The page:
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15.09.2020 | Original Article

C-reactive protein and fracture risk: an updated systematic review and meta-analysis of cohort studies through the use of both frequentist and Bayesian approaches

Zeitschrift:
Osteoporosis International
Autoren:
H. Mun, B. Liu, T. H. A. Pham, Q. Wu
Wichtige Hinweise

Electronic supplementary material

The online version of this article (https://​doi.​org/​10.​1007/​s00198-020-05623-6) contains supplementary material, which is available to authorized users.

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Abstract

Summary

This systematic review and meta-analysis were conducted on all eligible cohort studies to evaluate the association between high-sensitivity C-reactive protein (hs-CRP) and osteoporotic fracture risk. Both frequentist and Bayesian approaches were employed for the meta-analysis. We found that high tertiles of hs-CRP were significantly associated with increased fracture risk.

Introduction

The association between the inflammatory marker CRP and osteoporotic fracture has remained uncertain. In this study, we conducted a systematic review and meta-analysis to examine the association of serum hs-CRP and fracture risk.

Methods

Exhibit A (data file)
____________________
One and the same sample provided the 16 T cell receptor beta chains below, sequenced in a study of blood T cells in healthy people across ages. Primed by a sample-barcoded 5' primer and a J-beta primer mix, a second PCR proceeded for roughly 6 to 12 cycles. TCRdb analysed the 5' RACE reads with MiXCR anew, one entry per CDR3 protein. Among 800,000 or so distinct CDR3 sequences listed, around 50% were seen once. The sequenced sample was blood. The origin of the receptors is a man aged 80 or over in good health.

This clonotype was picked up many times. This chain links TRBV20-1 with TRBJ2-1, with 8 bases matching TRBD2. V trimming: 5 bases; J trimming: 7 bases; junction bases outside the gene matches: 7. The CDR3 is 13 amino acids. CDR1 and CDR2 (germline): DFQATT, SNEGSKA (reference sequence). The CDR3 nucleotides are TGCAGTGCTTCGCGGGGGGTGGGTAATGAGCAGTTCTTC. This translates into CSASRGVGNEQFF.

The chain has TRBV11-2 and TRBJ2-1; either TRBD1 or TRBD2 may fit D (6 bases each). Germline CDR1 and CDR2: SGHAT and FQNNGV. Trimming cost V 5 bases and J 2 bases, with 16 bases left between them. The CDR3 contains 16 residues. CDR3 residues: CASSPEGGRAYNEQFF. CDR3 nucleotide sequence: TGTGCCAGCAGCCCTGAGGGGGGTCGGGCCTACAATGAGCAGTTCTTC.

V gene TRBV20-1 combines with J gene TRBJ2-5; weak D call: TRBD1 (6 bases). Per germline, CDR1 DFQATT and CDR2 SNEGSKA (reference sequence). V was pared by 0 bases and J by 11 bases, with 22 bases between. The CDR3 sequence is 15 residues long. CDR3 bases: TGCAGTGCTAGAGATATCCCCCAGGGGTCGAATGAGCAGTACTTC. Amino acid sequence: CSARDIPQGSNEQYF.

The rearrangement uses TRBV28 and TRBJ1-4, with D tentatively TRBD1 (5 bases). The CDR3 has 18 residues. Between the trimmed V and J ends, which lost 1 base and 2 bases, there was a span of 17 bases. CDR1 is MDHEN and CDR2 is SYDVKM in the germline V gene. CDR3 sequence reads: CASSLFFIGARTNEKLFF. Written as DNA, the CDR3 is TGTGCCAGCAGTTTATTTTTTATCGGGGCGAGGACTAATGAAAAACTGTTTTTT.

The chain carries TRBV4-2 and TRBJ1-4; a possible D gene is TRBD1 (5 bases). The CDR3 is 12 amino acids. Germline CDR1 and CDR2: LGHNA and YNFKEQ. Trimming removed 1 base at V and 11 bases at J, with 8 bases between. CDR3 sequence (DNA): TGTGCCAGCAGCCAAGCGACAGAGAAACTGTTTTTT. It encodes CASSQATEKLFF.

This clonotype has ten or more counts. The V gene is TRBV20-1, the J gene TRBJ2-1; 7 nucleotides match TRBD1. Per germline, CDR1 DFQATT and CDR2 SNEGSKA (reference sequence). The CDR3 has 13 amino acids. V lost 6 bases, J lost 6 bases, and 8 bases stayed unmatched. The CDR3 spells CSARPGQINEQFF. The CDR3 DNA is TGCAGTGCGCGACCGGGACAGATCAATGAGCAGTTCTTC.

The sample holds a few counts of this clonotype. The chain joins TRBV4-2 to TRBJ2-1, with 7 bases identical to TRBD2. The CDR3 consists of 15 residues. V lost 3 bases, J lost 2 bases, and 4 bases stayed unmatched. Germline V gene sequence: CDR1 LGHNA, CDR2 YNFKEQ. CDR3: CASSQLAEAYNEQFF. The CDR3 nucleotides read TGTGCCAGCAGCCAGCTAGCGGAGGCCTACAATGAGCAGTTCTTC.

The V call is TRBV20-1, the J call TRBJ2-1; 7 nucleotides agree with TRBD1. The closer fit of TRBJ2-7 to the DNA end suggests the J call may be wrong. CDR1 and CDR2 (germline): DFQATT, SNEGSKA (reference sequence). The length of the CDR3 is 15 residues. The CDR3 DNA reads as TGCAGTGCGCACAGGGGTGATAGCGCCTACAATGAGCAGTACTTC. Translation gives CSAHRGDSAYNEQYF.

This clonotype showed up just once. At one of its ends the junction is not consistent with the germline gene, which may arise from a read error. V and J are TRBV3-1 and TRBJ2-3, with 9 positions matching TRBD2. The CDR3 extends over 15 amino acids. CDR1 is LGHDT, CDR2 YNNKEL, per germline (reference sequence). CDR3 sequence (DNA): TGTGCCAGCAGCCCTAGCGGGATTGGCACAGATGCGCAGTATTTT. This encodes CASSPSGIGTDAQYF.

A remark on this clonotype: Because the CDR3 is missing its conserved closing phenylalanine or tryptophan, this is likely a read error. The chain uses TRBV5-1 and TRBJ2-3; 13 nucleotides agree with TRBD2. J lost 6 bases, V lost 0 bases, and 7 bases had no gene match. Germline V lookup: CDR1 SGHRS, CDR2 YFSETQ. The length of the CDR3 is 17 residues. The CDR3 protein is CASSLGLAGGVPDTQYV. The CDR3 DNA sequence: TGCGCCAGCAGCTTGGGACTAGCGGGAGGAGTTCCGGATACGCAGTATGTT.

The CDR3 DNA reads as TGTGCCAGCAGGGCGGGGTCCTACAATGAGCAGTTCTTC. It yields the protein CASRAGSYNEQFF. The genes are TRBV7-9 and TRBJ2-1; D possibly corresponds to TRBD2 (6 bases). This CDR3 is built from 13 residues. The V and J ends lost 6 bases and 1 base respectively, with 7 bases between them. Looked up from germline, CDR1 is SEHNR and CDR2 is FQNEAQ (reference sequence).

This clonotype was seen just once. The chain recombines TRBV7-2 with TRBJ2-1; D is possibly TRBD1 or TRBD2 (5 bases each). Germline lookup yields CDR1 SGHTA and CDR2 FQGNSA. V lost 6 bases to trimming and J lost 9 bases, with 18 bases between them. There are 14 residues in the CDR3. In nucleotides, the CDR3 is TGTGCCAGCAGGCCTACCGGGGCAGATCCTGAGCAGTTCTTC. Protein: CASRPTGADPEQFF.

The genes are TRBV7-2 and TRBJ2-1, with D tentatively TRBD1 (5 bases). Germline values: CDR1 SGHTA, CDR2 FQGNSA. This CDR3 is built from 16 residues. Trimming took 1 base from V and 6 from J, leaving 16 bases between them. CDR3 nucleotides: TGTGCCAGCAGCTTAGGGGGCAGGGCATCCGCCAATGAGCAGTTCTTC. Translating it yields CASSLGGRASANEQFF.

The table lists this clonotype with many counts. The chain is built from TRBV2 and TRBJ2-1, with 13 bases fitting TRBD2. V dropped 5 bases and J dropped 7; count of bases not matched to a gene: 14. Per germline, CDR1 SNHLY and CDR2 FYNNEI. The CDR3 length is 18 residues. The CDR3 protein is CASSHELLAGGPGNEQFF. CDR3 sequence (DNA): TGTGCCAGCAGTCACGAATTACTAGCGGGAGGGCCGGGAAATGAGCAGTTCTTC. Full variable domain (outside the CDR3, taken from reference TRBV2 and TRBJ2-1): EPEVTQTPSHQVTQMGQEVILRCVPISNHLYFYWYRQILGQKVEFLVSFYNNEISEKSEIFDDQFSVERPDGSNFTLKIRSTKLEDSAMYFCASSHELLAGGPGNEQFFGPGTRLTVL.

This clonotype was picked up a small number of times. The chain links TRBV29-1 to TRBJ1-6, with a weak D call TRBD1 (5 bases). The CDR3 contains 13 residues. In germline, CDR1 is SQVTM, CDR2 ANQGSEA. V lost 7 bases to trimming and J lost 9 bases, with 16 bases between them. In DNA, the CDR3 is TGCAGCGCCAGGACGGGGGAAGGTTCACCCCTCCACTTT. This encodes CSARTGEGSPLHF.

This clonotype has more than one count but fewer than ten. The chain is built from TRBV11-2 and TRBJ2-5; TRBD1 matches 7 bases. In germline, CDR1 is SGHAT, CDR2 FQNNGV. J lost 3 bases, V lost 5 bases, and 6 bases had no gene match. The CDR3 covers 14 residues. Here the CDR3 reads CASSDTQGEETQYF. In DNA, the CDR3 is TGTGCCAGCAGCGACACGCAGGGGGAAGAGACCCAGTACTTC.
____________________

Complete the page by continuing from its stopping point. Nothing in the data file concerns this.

We performed a systematic literature search of relevant databases, including PubMed, Embase, and MEDLINE publications from January 1950 through April 2020. Three reviewers independently performed the study selection, quality assessment, and data abstraction. Frequentist and Bayesian hierarchical random-effects models were used separately for the analysis. Statistical heterogeneity was assessed using Higgin’s I2 and Cochran’s Q statistic, and publication bias was examined using funnel plots and rank correlation tests.

Results

Fourteen cohort studies that reported t fracture outcomes were eligible for the systematic review. Only ten studies (n = 29,741) qualified for meta-analysis. In the frequentist approach, the RR for fracture in a comparison of the top tertile group to the bottom tertile group of hs-CRP was 1.54 (1.18, 2.01). The estimated risk of fracture remained significant in all sensitivity and subgroup analyses. Higgin’s I2 (30.52%) and Cochran’s Q statistic (p < 0.01) suggested there was moderate heterogeneity for the meta-analysis. In the Bayesian approach, the pooled RR was 1.60 (95% CI (1.07–2.49)), and the probabilities that the high level of hs-CRP increased fracture risk by more than 0%, 10%, and 20% were 99%, 98%, and 93%, respectively.

Conclusion

A high level of hs-CRP is associated with a significantly increased risk of osteoporotic fracture.

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